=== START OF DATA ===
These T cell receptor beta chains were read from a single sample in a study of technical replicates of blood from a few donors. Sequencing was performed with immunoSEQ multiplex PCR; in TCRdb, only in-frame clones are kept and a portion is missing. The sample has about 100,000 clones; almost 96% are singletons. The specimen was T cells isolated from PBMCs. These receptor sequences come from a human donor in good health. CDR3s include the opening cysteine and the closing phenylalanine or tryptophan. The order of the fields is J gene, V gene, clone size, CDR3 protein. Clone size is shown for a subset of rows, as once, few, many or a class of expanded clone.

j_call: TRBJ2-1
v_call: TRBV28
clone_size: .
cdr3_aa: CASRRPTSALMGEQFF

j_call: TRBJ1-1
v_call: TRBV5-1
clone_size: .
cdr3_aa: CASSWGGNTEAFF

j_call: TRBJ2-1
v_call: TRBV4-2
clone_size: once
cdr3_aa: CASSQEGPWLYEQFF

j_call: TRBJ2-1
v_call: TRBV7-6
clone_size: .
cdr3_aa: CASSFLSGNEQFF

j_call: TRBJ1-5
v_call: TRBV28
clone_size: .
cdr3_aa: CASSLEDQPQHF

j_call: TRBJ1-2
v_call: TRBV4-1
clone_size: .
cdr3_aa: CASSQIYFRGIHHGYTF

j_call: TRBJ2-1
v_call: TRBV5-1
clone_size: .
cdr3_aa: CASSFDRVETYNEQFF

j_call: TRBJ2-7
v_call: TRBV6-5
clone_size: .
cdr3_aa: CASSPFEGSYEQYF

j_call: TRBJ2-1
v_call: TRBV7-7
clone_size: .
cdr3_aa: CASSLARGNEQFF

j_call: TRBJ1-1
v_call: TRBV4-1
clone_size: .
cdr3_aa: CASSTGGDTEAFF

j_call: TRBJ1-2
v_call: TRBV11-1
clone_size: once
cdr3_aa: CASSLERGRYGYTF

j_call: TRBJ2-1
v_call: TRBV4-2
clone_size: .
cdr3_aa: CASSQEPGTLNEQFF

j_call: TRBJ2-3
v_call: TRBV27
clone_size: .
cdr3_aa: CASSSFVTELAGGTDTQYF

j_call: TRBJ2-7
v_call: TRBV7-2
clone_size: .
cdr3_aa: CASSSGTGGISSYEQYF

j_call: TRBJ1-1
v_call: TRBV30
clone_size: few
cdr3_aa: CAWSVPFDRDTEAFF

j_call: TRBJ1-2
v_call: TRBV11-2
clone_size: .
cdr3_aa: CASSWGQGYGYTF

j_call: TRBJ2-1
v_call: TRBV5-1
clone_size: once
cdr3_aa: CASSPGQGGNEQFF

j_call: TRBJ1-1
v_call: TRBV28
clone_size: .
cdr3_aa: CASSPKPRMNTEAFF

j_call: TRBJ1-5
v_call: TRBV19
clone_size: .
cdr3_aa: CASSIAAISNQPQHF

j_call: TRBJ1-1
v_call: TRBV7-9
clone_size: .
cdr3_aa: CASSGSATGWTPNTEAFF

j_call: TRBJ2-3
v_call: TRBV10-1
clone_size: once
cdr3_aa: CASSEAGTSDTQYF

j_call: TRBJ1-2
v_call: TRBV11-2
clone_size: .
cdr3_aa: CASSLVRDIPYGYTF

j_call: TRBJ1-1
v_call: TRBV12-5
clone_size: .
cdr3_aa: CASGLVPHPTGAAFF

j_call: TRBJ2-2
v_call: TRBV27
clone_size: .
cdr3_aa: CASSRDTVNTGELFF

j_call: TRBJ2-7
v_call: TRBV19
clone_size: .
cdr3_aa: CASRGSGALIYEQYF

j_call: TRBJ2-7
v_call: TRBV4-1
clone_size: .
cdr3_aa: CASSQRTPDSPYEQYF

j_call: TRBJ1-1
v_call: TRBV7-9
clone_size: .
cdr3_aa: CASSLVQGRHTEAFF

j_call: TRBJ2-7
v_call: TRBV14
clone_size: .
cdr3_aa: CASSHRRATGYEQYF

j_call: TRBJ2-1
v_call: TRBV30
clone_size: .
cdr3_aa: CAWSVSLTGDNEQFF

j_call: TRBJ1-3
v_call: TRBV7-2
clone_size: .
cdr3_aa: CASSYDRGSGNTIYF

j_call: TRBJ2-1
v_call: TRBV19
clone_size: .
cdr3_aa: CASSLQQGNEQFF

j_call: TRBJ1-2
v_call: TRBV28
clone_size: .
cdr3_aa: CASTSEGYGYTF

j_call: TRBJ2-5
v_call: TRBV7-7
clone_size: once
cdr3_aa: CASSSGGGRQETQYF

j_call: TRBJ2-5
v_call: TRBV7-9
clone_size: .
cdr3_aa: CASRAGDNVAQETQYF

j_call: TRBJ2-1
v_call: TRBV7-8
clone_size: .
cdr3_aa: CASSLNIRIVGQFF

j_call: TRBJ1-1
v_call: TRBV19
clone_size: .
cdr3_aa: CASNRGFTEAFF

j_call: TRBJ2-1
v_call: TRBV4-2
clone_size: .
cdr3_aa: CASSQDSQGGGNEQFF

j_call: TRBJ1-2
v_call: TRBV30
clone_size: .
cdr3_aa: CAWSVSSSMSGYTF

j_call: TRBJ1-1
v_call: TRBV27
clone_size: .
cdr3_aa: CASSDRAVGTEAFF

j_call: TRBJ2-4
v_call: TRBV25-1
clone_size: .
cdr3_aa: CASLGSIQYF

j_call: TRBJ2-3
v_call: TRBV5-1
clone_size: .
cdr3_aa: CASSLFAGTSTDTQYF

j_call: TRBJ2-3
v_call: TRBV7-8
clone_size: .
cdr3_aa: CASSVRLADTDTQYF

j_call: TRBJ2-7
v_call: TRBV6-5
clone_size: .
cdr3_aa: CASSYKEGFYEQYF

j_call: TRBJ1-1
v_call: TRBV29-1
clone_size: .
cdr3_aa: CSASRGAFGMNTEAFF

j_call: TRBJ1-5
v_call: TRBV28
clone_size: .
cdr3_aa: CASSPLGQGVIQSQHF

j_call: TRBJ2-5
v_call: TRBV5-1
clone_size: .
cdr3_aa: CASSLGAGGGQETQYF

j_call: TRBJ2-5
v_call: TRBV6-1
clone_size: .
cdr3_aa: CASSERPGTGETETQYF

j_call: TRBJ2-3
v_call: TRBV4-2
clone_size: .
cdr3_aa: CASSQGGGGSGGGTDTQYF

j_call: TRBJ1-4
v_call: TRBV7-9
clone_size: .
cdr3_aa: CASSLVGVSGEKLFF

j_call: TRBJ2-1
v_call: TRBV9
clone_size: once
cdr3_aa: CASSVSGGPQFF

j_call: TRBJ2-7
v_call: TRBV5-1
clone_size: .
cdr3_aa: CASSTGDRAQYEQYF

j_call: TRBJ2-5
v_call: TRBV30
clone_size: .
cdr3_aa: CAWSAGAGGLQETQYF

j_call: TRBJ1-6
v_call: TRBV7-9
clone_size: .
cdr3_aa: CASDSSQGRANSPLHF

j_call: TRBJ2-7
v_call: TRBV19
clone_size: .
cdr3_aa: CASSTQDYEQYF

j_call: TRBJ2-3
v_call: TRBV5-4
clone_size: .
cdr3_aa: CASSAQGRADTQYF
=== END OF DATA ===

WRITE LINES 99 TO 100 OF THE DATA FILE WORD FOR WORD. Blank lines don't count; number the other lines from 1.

v_call: TRBV19
clone_size: .